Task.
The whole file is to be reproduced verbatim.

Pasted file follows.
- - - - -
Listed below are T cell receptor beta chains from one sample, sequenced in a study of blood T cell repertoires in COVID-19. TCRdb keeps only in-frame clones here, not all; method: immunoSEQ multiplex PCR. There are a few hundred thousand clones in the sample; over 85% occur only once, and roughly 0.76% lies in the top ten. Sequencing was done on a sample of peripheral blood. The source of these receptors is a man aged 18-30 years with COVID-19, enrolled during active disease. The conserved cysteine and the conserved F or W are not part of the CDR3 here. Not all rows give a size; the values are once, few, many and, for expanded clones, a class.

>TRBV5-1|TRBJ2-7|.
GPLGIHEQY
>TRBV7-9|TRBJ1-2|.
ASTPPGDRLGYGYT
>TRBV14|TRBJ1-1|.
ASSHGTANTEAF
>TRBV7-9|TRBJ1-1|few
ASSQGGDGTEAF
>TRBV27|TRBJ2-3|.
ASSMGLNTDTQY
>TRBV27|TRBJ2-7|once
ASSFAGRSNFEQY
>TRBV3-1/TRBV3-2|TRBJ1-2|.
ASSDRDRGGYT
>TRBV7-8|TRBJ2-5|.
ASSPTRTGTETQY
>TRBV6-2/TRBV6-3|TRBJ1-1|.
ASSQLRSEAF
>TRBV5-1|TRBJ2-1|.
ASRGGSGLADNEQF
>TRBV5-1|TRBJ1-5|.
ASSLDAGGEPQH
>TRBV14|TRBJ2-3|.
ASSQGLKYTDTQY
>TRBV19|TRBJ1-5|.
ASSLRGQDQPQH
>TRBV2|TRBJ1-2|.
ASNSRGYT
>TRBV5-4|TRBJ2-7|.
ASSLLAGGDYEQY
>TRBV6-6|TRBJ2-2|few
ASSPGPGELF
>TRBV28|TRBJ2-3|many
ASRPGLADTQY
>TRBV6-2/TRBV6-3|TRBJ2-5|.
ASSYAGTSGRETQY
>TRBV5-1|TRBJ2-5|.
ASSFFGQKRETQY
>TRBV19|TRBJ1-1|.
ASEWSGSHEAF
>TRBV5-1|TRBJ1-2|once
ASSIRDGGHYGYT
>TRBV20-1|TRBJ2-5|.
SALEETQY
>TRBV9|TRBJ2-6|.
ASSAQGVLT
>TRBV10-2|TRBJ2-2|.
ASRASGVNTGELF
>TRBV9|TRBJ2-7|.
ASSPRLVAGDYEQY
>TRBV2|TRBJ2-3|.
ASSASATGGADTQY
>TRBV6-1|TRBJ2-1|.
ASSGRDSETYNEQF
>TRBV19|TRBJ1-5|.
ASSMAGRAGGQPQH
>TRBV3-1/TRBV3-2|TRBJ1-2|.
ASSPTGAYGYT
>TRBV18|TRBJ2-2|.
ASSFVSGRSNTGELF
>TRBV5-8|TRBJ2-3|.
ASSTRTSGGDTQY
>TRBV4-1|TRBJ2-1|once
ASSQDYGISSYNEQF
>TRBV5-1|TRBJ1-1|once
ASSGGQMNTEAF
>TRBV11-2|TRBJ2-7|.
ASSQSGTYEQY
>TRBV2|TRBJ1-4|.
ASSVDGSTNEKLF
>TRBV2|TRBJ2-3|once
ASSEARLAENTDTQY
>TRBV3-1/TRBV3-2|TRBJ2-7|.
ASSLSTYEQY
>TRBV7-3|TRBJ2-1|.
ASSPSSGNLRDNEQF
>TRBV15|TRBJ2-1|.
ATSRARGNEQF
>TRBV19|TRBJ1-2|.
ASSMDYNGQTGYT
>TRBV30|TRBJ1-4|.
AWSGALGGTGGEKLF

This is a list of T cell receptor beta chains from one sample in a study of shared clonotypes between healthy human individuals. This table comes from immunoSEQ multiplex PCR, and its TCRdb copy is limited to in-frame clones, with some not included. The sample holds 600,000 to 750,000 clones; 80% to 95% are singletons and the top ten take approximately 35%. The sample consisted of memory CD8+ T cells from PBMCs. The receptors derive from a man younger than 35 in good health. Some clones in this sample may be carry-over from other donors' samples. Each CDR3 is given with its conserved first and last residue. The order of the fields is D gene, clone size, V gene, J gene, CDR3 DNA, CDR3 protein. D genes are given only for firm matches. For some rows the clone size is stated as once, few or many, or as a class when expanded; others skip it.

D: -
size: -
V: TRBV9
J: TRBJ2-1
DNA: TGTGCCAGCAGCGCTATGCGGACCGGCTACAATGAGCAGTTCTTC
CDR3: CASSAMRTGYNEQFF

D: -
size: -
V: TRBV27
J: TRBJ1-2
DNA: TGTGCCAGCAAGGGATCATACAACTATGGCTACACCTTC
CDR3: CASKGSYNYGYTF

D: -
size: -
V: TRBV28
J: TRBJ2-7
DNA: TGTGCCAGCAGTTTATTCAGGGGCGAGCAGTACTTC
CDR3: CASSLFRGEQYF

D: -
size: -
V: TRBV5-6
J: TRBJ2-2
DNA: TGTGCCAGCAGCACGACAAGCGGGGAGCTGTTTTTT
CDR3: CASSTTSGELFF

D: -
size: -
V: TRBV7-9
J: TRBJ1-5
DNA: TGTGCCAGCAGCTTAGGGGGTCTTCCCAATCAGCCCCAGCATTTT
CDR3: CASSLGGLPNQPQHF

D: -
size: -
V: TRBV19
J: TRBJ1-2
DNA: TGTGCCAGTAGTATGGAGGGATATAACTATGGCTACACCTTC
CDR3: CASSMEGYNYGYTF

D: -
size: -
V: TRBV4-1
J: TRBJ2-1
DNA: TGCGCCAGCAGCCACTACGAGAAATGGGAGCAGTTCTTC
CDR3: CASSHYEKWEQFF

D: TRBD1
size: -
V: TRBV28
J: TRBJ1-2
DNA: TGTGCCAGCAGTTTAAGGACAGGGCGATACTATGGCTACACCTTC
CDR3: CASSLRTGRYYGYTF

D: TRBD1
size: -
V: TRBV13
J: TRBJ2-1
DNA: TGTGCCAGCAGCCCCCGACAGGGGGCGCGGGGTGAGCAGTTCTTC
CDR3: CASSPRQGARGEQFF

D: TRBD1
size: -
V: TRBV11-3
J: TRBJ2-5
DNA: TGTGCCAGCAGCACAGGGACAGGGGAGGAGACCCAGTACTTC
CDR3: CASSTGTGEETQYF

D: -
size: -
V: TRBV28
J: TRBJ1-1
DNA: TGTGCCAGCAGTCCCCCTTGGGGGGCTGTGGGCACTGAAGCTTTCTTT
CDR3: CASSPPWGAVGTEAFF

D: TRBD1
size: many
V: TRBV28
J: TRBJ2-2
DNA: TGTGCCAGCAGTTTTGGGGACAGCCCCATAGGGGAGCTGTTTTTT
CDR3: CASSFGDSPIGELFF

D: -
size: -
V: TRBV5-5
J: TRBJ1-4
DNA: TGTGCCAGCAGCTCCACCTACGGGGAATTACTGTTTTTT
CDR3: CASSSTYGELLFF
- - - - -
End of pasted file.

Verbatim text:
Listed below are T cell receptor beta chains from one sample, sequenced in a study of blood T cell repertoires in COVID-19. TCRdb keeps only in-frame clones here, not all; method: immunoSEQ multiplex PCR. There are a few hundred thousand clones in the sample; over 85% occur only once, and roughly 0.76% lies in the top ten. Sequencing was done on a sample of peripheral blood. The source of these receptors is a man aged 18-30 years with COVID-19, enrolled during active disease. The conserved cysteine and the conserved F or W are not part of the CDR3 here. Not all rows give a size; the values are once, few, many and, for expanded clones, a class.

>TRBV5-1|TRBJ2-7|.
GPLGIHEQY
>TRBV7-9|TRBJ1-2|.
ASTPPGDRLGYGYT
>TRBV14|TRBJ1-1|.
ASSHGTANTEAF
>TRBV7-9|TRBJ1-1|few
ASSQGGDGTEAF
>TRBV27|TRBJ2-3|.
ASSMGLNTDTQY
>TRBV27|TRBJ2-7|once
ASSFAGRSNFEQY
>TRBV3-1/TRBV3-2|TRBJ1-2|.
ASSDRDRGGYT
>TRBV7-8|TRBJ2-5|.
ASSPTRTGTETQY
>TRBV6-2/TRBV6-3|TRBJ1-1|.
ASSQLRSEAF
>TRBV5-1|TRBJ2-1|.
ASRGGSGLADNEQF
>TRBV5-1|TRBJ1-5|.
ASSLDAGGEPQH
>TRBV14|TRBJ2-3|.
ASSQGLKYTDTQY
>TRBV19|TRBJ1-5|.
ASSLRGQDQPQH
>TRBV2|TRBJ1-2|.
ASNSRGYT
>TRBV5-4|TRBJ2-7|.
ASSLLAGGDYEQY
>TRBV6-6|TRBJ2-2|few
ASSPGPGELF
>TRBV28|TRBJ2-3|many
ASRPGLADTQY
>TRBV6-2/TRBV6-3|TRBJ2-5|.
ASSYAGTSGRETQY
>TRBV5-1|TRBJ2-5|.
ASSFFGQKRETQY
>TRBV19|TRBJ1-1|.
ASEWSGSHEAF
>TRBV5-1|TRBJ1-2|once
ASSIRDGGHYGYT
>TRBV20-1|TRBJ2-5|.
SALEETQY
>TRBV9|TRBJ2-6|.
ASSAQGVLT
>TRBV10-2|TRBJ2-2|.
ASRASGVNTGELF
>TRBV9|TRBJ2-7|.
ASSPRLVAGDYEQY
>TRBV2|TRBJ2-3|.
ASSASATGGADTQY
>TRBV6-1|TRBJ2-1|.
ASSGRDSETYNEQF
>TRBV19|TRBJ1-5|.
ASSMAGRAGGQPQH
>TRBV3-1/TRBV3-2|TRBJ1-2|.
ASSPTGAYGYT
>TRBV18|TRBJ2-2|.
ASSFVSGRSNTGELF
>TRBV5-8|TRBJ2-3|.
ASSTRTSGGDTQY
>TRBV4-1|TRBJ2-1|once
ASSQDYGISSYNEQF
>TRBV5-1|TRBJ1-1|once
ASSGGQMNTEAF
>TRBV11-2|TRBJ2-7|.
ASSQSGTYEQY
>TRBV2|TRBJ1-4|.
ASSVDGSTNEKLF
>TRBV2|TRBJ2-3|once
ASSEARLAENTDTQY
>TRBV3-1/TRBV3-2|TRBJ2-7|.
ASSLSTYEQY
>TRBV7-3|TRBJ2-1|.
ASSPSSGNLRDNEQF
>TRBV15|TRBJ2-1|.
ATSRARGNEQF
>TRBV19|TRBJ1-2|.
ASSMDYNGQTGYT
>TRBV30|TRBJ1-4|.
AWSGALGGTGGEKLF

This is a list of T cell receptor beta chains from one sample in a study of shared clonotypes between healthy human individuals. This table comes from immunoSEQ multiplex PCR, and its TCRdb copy is limited to in-frame clones, with some not included. The sample holds 600,000 to 750,000 clones; 80% to 95% are singletons and the top ten take approximately 35%. The sample consisted of memory CD8+ T cells from PBMCs. The receptors derive from a man younger than 35 in good health. Some clones in this sample may be carry-over from other donors' samples. Each CDR3 is given with its conserved first and last residue. The order of the fields is D gene, clone size, V gene, J gene, CDR3 DNA, CDR3 protein. D genes are given only for firm matches. For some rows the clone size is stated as once, few or many, or as a class when expanded; others skip it.

D: -
size: -
V: TRBV9
J: TRBJ2-1
DNA: TGTGCCAGCAGCGCTATGCGGACCGGCTACAATGAGCAGTTCTTC
CDR3: CASSAMRTGYNEQFF

D: -
size: -
V: TRBV27
J: TRBJ1-2
DNA: TGTGCCAGCAAGGGATCATACAACTATGGCTACACCTTC
CDR3: CASKGSYNYGYTF

D: -
size: -
V: TRBV28
J: TRBJ2-7
DNA: TGTGCCAGCAGTTTATTCAGGGGCGAGCAGTACTTC
CDR3: CASSLFRGEQYF

D: -
size: -
V: TRBV5-6
J: TRBJ2-2
DNA: TGTGCCAGCAGCACGACAAGCGGGGAGCTGTTTTTT
CDR3: CASSTTSGELFF

D: -
size: -
V: TRBV7-9
J: TRBJ1-5
DNA: TGTGCCAGCAGCTTAGGGGGTCTTCCCAATCAGCCCCAGCATTTT
CDR3: CASSLGGLPNQPQHF

D: -
size: -
V: TRBV19
J: TRBJ1-2
DNA: TGTGCCAGTAGTATGGAGGGATATAACTATGGCTACACCTTC
CDR3: CASSMEGYNYGYTF

D: -
size: -
V: TRBV4-1
J: TRBJ2-1
DNA: TGCGCCAGCAGCCACTACGAGAAATGGGAGCAGTTCTTC
CDR3: CASSHYEKWEQFF

D: TRBD1
size: -
V: TRBV28
J: TRBJ1-2
DNA: TGTGCCAGCAGTTTAAGGACAGGGCGATACTATGGCTACACCTTC
CDR3: CASSLRTGRYYGYTF

D: TRBD1
size: -
V: TRBV13
J: TRBJ2-1
DNA: TGTGCCAGCAGCCCCCGACAGGGGGCGCGGGGTGAGCAGTTCTTC
CDR3: CASSPRQGARGEQFF

D: TRBD1
size: -
V: TRBV11-3
J: TRBJ2-5
DNA: TGTGCCAGCAGCACAGGGACAGGGGAGGAGACCCAGTACTTC
CDR3: CASSTGTGEETQYF

D: -
size: -
V: TRBV28
J: TRBJ1-1
DNA: TGTGCCAGCAGTCCCCCTTGGGGGGCTGTGGGCACTGAAGCTTTCTTT
CDR3: CASSPPWGAVGTEAFF

D: TRBD1
size: many
V: TRBV28
J: TRBJ2-2
DNA: TGTGCCAGCAGTTTTGGGGACAGCCCCATAGGGGAGCTGTTTTTT
CDR3: CASSFGDSPIGELFF

D: -
size: -
V: TRBV5-5
J: TRBJ1-4
DNA: TGTGCCAGCAGCTCCACCTACGGGGAATTACTGTTTTTT
CDR3: CASSSTYGELLFF